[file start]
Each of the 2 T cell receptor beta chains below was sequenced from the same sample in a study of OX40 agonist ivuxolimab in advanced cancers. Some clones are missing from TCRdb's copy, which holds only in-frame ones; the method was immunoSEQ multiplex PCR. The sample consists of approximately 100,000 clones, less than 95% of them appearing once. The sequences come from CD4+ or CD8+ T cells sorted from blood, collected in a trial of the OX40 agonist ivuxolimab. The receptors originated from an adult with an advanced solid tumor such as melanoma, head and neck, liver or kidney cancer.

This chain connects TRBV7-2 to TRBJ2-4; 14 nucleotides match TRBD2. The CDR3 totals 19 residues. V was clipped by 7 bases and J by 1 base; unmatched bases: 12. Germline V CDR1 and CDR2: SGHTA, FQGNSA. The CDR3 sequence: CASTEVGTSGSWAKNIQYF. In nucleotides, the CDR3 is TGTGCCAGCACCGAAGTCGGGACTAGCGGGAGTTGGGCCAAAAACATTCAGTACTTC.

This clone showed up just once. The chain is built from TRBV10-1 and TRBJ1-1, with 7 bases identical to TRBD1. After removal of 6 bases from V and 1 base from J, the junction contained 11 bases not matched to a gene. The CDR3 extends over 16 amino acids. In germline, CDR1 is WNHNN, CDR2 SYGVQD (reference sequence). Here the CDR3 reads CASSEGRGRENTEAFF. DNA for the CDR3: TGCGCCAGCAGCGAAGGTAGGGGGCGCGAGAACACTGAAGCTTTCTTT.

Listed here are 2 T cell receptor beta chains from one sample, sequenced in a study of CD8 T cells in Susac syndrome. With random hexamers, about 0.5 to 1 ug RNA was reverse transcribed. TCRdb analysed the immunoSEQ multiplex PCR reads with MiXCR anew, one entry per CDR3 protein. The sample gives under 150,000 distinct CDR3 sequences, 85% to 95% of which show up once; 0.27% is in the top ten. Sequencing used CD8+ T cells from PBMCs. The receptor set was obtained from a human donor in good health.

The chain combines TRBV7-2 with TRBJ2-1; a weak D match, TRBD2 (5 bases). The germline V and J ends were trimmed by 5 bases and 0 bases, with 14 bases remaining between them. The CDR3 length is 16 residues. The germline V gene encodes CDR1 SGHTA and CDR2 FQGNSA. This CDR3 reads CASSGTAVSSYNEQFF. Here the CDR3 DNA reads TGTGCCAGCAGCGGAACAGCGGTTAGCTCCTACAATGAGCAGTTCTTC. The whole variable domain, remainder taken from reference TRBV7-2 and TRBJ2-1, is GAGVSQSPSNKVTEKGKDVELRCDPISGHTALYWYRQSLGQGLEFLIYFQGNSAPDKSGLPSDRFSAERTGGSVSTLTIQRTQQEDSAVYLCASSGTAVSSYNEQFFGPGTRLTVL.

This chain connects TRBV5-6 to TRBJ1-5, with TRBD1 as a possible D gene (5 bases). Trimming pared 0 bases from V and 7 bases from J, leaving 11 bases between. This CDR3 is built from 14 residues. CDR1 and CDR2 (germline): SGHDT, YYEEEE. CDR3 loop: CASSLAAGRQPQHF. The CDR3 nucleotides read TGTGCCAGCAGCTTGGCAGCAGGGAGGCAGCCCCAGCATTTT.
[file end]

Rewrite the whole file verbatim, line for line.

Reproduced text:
Each of the 2 T cell receptor beta chains below was sequenced from the same sample in a study of OX40 agonist ivuxolimab in advanced cancers. Some clones are missing from TCRdb's copy, which holds only in-frame ones; the method was immunoSEQ multiplex PCR. The sample consists of approximately 100,000 clones, less than 95% of them appearing once. The sequences come from CD4+ or CD8+ T cells sorted from blood, collected in a trial of the OX40 agonist ivuxolimab. The receptors originated from an adult with an advanced solid tumor such as melanoma, head and neck, liver or kidney cancer.

This chain connects TRBV7-2 to TRBJ2-4; 14 nucleotides match TRBD2. The CDR3 totals 19 residues. V was clipped by 7 bases and J by 1 base; unmatched bases: 12. Germline V CDR1 and CDR2: SGHTA, FQGNSA. The CDR3 sequence: CASTEVGTSGSWAKNIQYF. In nucleotides, the CDR3 is TGTGCCAGCACCGAAGTCGGGACTAGCGGGAGTTGGGCCAAAAACATTCAGTACTTC.

This clone showed up just once. The chain is built from TRBV10-1 and TRBJ1-1, with 7 bases identical to TRBD1. After removal of 6 bases from V and 1 base from J, the junction contained 11 bases not matched to a gene. The CDR3 extends over 16 amino acids. In germline, CDR1 is WNHNN, CDR2 SYGVQD (reference sequence). Here the CDR3 reads CASSEGRGRENTEAFF. DNA for the CDR3: TGCGCCAGCAGCGAAGGTAGGGGGCGCGAGAACACTGAAGCTTTCTTT.

Listed here are 2 T cell receptor beta chains from one sample, sequenced in a study of CD8 T cells in Susac syndrome. With random hexamers, about 0.5 to 1 ug RNA was reverse transcribed. TCRdb analysed the immunoSEQ multiplex PCR reads with MiXCR anew, one entry per CDR3 protein. The sample gives under 150,000 distinct CDR3 sequences, 85% to 95% of which show up once; 0.27% is in the top ten. Sequencing used CD8+ T cells from PBMCs. The receptor set was obtained from a human donor in good health.

The chain combines TRBV7-2 with TRBJ2-1; a weak D match, TRBD2 (5 bases). The germline V and J ends were trimmed by 5 bases and 0 bases, with 14 bases remaining between them. The CDR3 length is 16 residues. The germline V gene encodes CDR1 SGHTA and CDR2 FQGNSA. This CDR3 reads CASSGTAVSSYNEQFF. Here the CDR3 DNA reads TGTGCCAGCAGCGGAACAGCGGTTAGCTCCTACAATGAGCAGTTCTTC. The whole variable domain, remainder taken from reference TRBV7-2 and TRBJ2-1, is GAGVSQSPSNKVTEKGKDVELRCDPISGHTALYWYRQSLGQGLEFLIYFQGNSAPDKSGLPSDRFSAERTGGSVSTLTIQRTQQEDSAVYLCASSGTAVSSYNEQFFGPGTRLTVL.

This chain connects TRBV5-6 to TRBJ1-5, with TRBD1 as a possible D gene (5 bases). Trimming pared 0 bases from V and 7 bases from J, leaving 11 bases between. This CDR3 is built from 14 residues. CDR1 and CDR2 (germline): SGHDT, YYEEEE. CDR3 loop: CASSLAAGRQPQHF. The CDR3 nucleotides read TGTGCCAGCAGCTTGGCAGCAGGGAGGCAGCCCCAGCATTTT.